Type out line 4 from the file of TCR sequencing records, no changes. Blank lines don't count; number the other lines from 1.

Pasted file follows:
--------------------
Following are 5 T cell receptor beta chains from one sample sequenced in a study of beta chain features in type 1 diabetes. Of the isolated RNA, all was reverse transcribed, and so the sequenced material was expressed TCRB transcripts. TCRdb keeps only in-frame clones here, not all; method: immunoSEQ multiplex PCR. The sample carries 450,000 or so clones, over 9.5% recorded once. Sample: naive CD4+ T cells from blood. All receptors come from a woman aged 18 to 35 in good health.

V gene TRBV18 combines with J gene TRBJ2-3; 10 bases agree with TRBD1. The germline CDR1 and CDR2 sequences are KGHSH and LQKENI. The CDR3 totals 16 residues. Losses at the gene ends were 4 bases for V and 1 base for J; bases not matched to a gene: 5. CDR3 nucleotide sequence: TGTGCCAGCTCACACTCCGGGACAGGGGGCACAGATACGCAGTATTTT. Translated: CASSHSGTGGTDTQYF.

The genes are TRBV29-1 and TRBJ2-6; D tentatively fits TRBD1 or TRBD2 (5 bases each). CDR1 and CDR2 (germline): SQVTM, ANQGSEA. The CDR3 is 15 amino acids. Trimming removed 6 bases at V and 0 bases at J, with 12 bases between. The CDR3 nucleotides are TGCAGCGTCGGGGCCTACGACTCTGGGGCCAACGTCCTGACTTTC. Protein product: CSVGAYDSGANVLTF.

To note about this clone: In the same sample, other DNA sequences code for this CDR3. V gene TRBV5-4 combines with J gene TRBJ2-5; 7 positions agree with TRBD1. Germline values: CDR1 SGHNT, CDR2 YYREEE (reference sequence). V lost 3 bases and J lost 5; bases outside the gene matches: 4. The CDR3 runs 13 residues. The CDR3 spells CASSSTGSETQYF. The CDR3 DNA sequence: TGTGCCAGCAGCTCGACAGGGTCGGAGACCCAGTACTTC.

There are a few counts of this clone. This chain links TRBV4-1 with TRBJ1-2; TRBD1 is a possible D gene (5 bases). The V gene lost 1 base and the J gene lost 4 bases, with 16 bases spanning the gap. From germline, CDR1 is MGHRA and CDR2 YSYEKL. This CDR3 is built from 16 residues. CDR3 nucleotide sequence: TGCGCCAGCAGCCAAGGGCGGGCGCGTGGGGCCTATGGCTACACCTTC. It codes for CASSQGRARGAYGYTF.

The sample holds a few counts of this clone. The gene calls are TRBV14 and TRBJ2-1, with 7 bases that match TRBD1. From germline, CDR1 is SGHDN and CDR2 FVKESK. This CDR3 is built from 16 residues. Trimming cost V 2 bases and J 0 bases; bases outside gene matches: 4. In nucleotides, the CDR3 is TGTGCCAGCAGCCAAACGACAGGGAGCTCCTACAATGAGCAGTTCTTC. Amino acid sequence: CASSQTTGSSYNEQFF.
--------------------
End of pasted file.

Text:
To note about this clone: In the same sample, other DNA sequences code for this CDR3. V gene TRBV5-4 combines with J gene TRBJ2-5; 7 positions agree with TRBD1. Germline values: CDR1 SGHNT, CDR2 YYREEE (reference sequence). V lost 3 bases and J lost 5; bases outside the gene matches: 4. The CDR3 runs 13 residues. The CDR3 spells CASSSTGSETQYF. The CDR3 DNA sequence: TGTGCCAGCAGCTCGACAGGGTCGGAGACCCAGTACTTC.